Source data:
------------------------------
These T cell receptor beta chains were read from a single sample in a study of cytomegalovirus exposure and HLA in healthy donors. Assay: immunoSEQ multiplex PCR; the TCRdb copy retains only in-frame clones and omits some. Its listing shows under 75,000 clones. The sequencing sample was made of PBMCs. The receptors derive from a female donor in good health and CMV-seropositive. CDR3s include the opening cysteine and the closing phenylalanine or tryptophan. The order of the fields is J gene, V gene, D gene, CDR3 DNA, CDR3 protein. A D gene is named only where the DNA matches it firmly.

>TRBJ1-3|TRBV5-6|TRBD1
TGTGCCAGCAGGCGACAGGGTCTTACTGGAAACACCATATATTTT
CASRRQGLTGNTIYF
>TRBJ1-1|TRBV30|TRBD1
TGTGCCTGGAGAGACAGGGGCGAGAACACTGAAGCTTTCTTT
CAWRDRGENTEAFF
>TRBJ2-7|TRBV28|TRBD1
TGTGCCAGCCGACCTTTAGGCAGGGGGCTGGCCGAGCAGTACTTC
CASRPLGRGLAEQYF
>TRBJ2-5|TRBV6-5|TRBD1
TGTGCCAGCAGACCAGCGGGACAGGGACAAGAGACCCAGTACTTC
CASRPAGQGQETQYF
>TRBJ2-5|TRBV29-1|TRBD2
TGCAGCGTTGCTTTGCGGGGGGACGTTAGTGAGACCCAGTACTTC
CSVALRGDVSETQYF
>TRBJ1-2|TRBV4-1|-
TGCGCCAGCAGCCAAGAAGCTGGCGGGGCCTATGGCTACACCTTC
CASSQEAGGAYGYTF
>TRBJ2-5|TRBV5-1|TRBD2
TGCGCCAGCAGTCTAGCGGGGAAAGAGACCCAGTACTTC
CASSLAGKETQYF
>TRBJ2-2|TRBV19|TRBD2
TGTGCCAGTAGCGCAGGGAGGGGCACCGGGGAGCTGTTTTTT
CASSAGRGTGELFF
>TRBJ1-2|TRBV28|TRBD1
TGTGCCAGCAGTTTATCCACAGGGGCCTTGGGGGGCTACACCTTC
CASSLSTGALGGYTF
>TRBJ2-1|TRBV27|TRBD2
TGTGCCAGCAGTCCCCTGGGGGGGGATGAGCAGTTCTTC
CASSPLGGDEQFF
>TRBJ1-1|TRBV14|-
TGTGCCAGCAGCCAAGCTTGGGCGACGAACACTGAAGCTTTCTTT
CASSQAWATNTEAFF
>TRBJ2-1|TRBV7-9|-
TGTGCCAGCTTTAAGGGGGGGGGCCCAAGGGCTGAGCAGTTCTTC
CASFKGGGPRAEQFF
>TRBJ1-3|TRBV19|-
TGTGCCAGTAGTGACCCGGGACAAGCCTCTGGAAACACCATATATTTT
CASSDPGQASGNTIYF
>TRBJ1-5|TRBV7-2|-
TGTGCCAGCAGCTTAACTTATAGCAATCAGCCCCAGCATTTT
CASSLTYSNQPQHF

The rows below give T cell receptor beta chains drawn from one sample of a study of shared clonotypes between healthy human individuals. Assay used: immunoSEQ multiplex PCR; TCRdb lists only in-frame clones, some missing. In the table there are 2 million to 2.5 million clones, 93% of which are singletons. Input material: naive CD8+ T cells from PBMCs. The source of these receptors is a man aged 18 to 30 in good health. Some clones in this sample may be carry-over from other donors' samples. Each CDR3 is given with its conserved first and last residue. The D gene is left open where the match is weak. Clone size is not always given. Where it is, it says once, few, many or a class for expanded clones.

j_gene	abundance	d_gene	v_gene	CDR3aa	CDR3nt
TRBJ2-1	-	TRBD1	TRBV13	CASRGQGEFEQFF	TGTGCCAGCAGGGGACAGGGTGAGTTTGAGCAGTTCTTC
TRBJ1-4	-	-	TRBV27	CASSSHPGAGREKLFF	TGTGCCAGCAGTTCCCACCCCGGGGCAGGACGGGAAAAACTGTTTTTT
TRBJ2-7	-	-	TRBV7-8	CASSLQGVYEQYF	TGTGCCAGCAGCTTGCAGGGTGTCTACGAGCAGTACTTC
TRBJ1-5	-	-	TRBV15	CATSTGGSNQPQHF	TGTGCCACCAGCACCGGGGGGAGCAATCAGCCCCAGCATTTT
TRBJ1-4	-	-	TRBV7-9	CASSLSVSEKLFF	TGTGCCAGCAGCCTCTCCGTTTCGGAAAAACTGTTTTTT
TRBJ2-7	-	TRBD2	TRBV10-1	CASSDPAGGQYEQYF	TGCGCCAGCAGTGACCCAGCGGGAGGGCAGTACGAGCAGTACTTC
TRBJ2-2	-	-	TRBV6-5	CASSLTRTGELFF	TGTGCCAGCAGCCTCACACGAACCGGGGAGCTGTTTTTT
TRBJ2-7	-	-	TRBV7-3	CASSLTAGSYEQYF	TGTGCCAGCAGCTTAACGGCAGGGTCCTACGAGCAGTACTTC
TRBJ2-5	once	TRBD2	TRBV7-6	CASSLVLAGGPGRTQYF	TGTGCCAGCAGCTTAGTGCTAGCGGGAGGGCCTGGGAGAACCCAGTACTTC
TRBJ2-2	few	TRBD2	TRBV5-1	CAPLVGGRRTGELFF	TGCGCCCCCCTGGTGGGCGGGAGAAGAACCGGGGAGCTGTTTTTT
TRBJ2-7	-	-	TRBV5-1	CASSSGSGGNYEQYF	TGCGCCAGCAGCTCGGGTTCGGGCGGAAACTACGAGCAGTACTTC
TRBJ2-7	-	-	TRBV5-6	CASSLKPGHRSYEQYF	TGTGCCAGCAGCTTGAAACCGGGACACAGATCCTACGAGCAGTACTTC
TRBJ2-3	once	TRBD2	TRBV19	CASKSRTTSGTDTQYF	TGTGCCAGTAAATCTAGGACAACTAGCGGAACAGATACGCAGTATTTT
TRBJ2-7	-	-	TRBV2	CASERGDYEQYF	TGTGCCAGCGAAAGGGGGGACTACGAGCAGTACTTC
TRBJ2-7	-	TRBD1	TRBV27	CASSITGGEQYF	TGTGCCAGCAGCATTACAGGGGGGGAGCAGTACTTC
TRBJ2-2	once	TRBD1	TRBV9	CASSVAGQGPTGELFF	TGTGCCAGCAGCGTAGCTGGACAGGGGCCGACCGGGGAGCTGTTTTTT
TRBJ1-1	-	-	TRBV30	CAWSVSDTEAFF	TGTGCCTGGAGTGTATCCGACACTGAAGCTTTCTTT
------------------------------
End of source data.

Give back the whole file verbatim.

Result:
These T cell receptor beta chains were read from a single sample in a study of cytomegalovirus exposure and HLA in healthy donors. Assay: immunoSEQ multiplex PCR; the TCRdb copy retains only in-frame clones and omits some. Its listing shows under 75,000 clones. The sequencing sample was made of PBMCs. The receptors derive from a female donor in good health and CMV-seropositive. CDR3s include the opening cysteine and the closing phenylalanine or tryptophan. The order of the fields is J gene, V gene, D gene, CDR3 DNA, CDR3 protein. A D gene is named only where the DNA matches it firmly.

>TRBJ1-3|TRBV5-6|TRBD1
TGTGCCAGCAGGCGACAGGGTCTTACTGGAAACACCATATATTTT
CASRRQGLTGNTIYF
>TRBJ1-1|TRBV30|TRBD1
TGTGCCTGGAGAGACAGGGGCGAGAACACTGAAGCTTTCTTT
CAWRDRGENTEAFF
>TRBJ2-7|TRBV28|TRBD1
TGTGCCAGCCGACCTTTAGGCAGGGGGCTGGCCGAGCAGTACTTC
CASRPLGRGLAEQYF
>TRBJ2-5|TRBV6-5|TRBD1
TGTGCCAGCAGACCAGCGGGACAGGGACAAGAGACCCAGTACTTC
CASRPAGQGQETQYF
>TRBJ2-5|TRBV29-1|TRBD2
TGCAGCGTTGCTTTGCGGGGGGACGTTAGTGAGACCCAGTACTTC
CSVALRGDVSETQYF
>TRBJ1-2|TRBV4-1|-
TGCGCCAGCAGCCAAGAAGCTGGCGGGGCCTATGGCTACACCTTC
CASSQEAGGAYGYTF
>TRBJ2-5|TRBV5-1|TRBD2
TGCGCCAGCAGTCTAGCGGGGAAAGAGACCCAGTACTTC
CASSLAGKETQYF
>TRBJ2-2|TRBV19|TRBD2
TGTGCCAGTAGCGCAGGGAGGGGCACCGGGGAGCTGTTTTTT
CASSAGRGTGELFF
>TRBJ1-2|TRBV28|TRBD1
TGTGCCAGCAGTTTATCCACAGGGGCCTTGGGGGGCTACACCTTC
CASSLSTGALGGYTF
>TRBJ2-1|TRBV27|TRBD2
TGTGCCAGCAGTCCCCTGGGGGGGGATGAGCAGTTCTTC
CASSPLGGDEQFF
>TRBJ1-1|TRBV14|-
TGTGCCAGCAGCCAAGCTTGGGCGACGAACACTGAAGCTTTCTTT
CASSQAWATNTEAFF
>TRBJ2-1|TRBV7-9|-
TGTGCCAGCTTTAAGGGGGGGGGCCCAAGGGCTGAGCAGTTCTTC
CASFKGGGPRAEQFF
>TRBJ1-3|TRBV19|-
TGTGCCAGTAGTGACCCGGGACAAGCCTCTGGAAACACCATATATTTT
CASSDPGQASGNTIYF
>TRBJ1-5|TRBV7-2|-
TGTGCCAGCAGCTTAACTTATAGCAATCAGCCCCAGCATTTT
CASSLTYSNQPQHF

The rows below give T cell receptor beta chains drawn from one sample of a study of shared clonotypes between healthy human individuals. Assay used: immunoSEQ multiplex PCR; TCRdb lists only in-frame clones, some missing. In the table there are 2 million to 2.5 million clones, 93% of which are singletons. Input material: naive CD8+ T cells from PBMCs. The source of these receptors is a man aged 18 to 30 in good health. Some clones in this sample may be carry-over from other donors' samples. Each CDR3 is given with its conserved first and last residue. The D gene is left open where the match is weak. Clone size is not always given. Where it is, it says once, few, many or a class for expanded clones.

j_gene	abundance	d_gene	v_gene	CDR3aa	CDR3nt
TRBJ2-1	-	TRBD1	TRBV13	CASRGQGEFEQFF	TGTGCCAGCAGGGGACAGGGTGAGTTTGAGCAGTTCTTC
TRBJ1-4	-	-	TRBV27	CASSSHPGAGREKLFF	TGTGCCAGCAGTTCCCACCCCGGGGCAGGACGGGAAAAACTGTTTTTT
TRBJ2-7	-	-	TRBV7-8	CASSLQGVYEQYF	TGTGCCAGCAGCTTGCAGGGTGTCTACGAGCAGTACTTC
TRBJ1-5	-	-	TRBV15	CATSTGGSNQPQHF	TGTGCCACCAGCACCGGGGGGAGCAATCAGCCCCAGCATTTT
TRBJ1-4	-	-	TRBV7-9	CASSLSVSEKLFF	TGTGCCAGCAGCCTCTCCGTTTCGGAAAAACTGTTTTTT
TRBJ2-7	-	TRBD2	TRBV10-1	CASSDPAGGQYEQYF	TGCGCCAGCAGTGACCCAGCGGGAGGGCAGTACGAGCAGTACTTC
TRBJ2-2	-	-	TRBV6-5	CASSLTRTGELFF	TGTGCCAGCAGCCTCACACGAACCGGGGAGCTGTTTTTT
TRBJ2-7	-	-	TRBV7-3	CASSLTAGSYEQYF	TGTGCCAGCAGCTTAACGGCAGGGTCCTACGAGCAGTACTTC
TRBJ2-5	once	TRBD2	TRBV7-6	CASSLVLAGGPGRTQYF	TGTGCCAGCAGCTTAGTGCTAGCGGGAGGGCCTGGGAGAACCCAGTACTTC
TRBJ2-2	few	TRBD2	TRBV5-1	CAPLVGGRRTGELFF	TGCGCCCCCCTGGTGGGCGGGAGAAGAACCGGGGAGCTGTTTTTT
TRBJ2-7	-	-	TRBV5-1	CASSSGSGGNYEQYF	TGCGCCAGCAGCTCGGGTTCGGGCGGAAACTACGAGCAGTACTTC
TRBJ2-7	-	-	TRBV5-6	CASSLKPGHRSYEQYF	TGTGCCAGCAGCTTGAAACCGGGACACAGATCCTACGAGCAGTACTTC
TRBJ2-3	once	TRBD2	TRBV19	CASKSRTTSGTDTQYF	TGTGCCAGTAAATCTAGGACAACTAGCGGAACAGATACGCAGTATTTT
TRBJ2-7	-	-	TRBV2	CASERGDYEQYF	TGTGCCAGCGAAAGGGGGGACTACGAGCAGTACTTC
TRBJ2-7	-	TRBD1	TRBV27	CASSITGGEQYF	TGTGCCAGCAGCATTACAGGGGGGGAGCAGTACTTC
TRBJ2-2	once	TRBD1	TRBV9	CASSVAGQGPTGELFF	TGTGCCAGCAGCGTAGCTGGACAGGGGCCGACCGGGGAGCTGTTTTTT
TRBJ1-1	-	-	TRBV30	CAWSVSDTEAFF	TGTGCCTGGAGTGTATCCGACACTGAAGCTTTCTTT